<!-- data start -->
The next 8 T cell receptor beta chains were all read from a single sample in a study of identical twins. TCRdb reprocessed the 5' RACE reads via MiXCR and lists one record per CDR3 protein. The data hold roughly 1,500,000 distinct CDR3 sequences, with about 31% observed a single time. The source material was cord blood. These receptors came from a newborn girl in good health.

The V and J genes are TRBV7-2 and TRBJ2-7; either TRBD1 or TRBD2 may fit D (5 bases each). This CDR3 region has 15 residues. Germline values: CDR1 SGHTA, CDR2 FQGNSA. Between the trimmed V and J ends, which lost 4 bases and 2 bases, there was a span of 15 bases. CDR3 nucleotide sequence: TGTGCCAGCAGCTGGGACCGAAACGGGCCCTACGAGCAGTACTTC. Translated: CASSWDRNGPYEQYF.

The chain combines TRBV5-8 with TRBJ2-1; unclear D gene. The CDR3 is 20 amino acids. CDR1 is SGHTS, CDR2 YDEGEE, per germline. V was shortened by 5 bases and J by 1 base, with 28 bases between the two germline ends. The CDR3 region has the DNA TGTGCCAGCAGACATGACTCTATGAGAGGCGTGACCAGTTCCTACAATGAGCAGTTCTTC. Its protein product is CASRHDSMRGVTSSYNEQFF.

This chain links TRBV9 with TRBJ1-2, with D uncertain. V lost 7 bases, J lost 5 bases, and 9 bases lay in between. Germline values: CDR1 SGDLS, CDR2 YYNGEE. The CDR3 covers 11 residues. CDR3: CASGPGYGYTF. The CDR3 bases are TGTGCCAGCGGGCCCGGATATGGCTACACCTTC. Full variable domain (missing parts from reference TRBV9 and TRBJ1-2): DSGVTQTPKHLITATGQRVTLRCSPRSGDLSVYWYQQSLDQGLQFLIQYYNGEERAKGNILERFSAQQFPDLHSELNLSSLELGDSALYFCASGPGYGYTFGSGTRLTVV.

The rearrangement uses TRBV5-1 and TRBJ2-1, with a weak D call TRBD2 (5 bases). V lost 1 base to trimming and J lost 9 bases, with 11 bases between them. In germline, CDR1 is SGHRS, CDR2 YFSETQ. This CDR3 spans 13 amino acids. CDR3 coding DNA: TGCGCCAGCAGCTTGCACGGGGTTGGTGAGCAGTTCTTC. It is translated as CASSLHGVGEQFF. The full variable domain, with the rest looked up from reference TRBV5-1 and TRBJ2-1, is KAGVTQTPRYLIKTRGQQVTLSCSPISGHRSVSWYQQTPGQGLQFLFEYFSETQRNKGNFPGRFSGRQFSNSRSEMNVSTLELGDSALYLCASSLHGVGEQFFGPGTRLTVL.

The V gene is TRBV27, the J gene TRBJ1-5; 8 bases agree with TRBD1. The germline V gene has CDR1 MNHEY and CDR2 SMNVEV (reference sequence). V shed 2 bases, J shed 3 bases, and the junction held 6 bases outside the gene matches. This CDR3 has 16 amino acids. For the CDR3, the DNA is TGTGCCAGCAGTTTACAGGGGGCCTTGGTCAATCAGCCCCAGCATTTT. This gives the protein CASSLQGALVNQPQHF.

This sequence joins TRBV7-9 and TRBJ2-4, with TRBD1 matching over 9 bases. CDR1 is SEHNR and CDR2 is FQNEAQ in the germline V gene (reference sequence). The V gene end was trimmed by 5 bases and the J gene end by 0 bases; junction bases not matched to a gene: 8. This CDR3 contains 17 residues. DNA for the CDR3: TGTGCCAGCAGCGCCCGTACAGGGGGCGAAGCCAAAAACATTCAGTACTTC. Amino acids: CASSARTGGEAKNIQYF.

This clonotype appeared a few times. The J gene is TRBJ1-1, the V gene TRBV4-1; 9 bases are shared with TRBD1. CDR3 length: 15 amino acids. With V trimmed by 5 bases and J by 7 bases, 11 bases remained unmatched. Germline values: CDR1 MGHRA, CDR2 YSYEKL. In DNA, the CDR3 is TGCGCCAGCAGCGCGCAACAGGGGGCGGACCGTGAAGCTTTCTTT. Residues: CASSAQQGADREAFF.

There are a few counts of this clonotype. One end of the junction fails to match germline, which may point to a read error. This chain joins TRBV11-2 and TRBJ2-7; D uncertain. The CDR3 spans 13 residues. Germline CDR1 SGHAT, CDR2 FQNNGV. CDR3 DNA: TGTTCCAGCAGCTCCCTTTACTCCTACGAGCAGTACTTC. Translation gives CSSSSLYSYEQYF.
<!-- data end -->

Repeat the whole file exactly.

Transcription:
The next 8 T cell receptor beta chains were all read from a single sample in a study of identical twins. TCRdb reprocessed the 5' RACE reads via MiXCR and lists one record per CDR3 protein. The data hold roughly 1,500,000 distinct CDR3 sequences, with about 31% observed a single time. The source material was cord blood. These receptors came from a newborn girl in good health.

The V and J genes are TRBV7-2 and TRBJ2-7; either TRBD1 or TRBD2 may fit D (5 bases each). This CDR3 region has 15 residues. Germline values: CDR1 SGHTA, CDR2 FQGNSA. Between the trimmed V and J ends, which lost 4 bases and 2 bases, there was a span of 15 bases. CDR3 nucleotide sequence: TGTGCCAGCAGCTGGGACCGAAACGGGCCCTACGAGCAGTACTTC. Translated: CASSWDRNGPYEQYF.

The chain combines TRBV5-8 with TRBJ2-1; unclear D gene. The CDR3 is 20 amino acids. CDR1 is SGHTS, CDR2 YDEGEE, per germline. V was shortened by 5 bases and J by 1 base, with 28 bases between the two germline ends. The CDR3 region has the DNA TGTGCCAGCAGACATGACTCTATGAGAGGCGTGACCAGTTCCTACAATGAGCAGTTCTTC. Its protein product is CASRHDSMRGVTSSYNEQFF.

This chain links TRBV9 with TRBJ1-2, with D uncertain. V lost 7 bases, J lost 5 bases, and 9 bases lay in between. Germline values: CDR1 SGDLS, CDR2 YYNGEE. The CDR3 covers 11 residues. CDR3: CASGPGYGYTF. The CDR3 bases are TGTGCCAGCGGGCCCGGATATGGCTACACCTTC. Full variable domain (missing parts from reference TRBV9 and TRBJ1-2): DSGVTQTPKHLITATGQRVTLRCSPRSGDLSVYWYQQSLDQGLQFLIQYYNGEERAKGNILERFSAQQFPDLHSELNLSSLELGDSALYFCASGPGYGYTFGSGTRLTVV.

The rearrangement uses TRBV5-1 and TRBJ2-1, with a weak D call TRBD2 (5 bases). V lost 1 base to trimming and J lost 9 bases, with 11 bases between them. In germline, CDR1 is SGHRS, CDR2 YFSETQ. This CDR3 spans 13 amino acids. CDR3 coding DNA: TGCGCCAGCAGCTTGCACGGGGTTGGTGAGCAGTTCTTC. It is translated as CASSLHGVGEQFF. The full variable domain, with the rest looked up from reference TRBV5-1 and TRBJ2-1, is KAGVTQTPRYLIKTRGQQVTLSCSPISGHRSVSWYQQTPGQGLQFLFEYFSETQRNKGNFPGRFSGRQFSNSRSEMNVSTLELGDSALYLCASSLHGVGEQFFGPGTRLTVL.

The V gene is TRBV27, the J gene TRBJ1-5; 8 bases agree with TRBD1. The germline V gene has CDR1 MNHEY and CDR2 SMNVEV (reference sequence). V shed 2 bases, J shed 3 bases, and the junction held 6 bases outside the gene matches. This CDR3 has 16 amino acids. For the CDR3, the DNA is TGTGCCAGCAGTTTACAGGGGGCCTTGGTCAATCAGCCCCAGCATTTT. This gives the protein CASSLQGALVNQPQHF.

This sequence joins TRBV7-9 and TRBJ2-4, with TRBD1 matching over 9 bases. CDR1 is SEHNR and CDR2 is FQNEAQ in the germline V gene (reference sequence). The V gene end was trimmed by 5 bases and the J gene end by 0 bases; junction bases not matched to a gene: 8. This CDR3 contains 17 residues. DNA for the CDR3: TGTGCCAGCAGCGCCCGTACAGGGGGCGAAGCCAAAAACATTCAGTACTTC. Amino acids: CASSARTGGEAKNIQYF.

This clonotype appeared a few times. The J gene is TRBJ1-1, the V gene TRBV4-1; 9 bases are shared with TRBD1. CDR3 length: 15 amino acids. With V trimmed by 5 bases and J by 7 bases, 11 bases remained unmatched. Germline values: CDR1 MGHRA, CDR2 YSYEKL. In DNA, the CDR3 is TGCGCCAGCAGCGCGCAACAGGGGGCGGACCGTGAAGCTTTCTTT. Residues: CASSAQQGADREAFF.

There are a few counts of this clonotype. One end of the junction fails to match germline, which may point to a read error. This chain joins TRBV11-2 and TRBJ2-7; D uncertain. The CDR3 spans 13 residues. Germline CDR1 SGHAT, CDR2 FQNNGV. CDR3 DNA: TGTTCCAGCAGCTCCCTTTACTCCTACGAGCAGTACTTC. Translation gives CSSSSLYSYEQYF.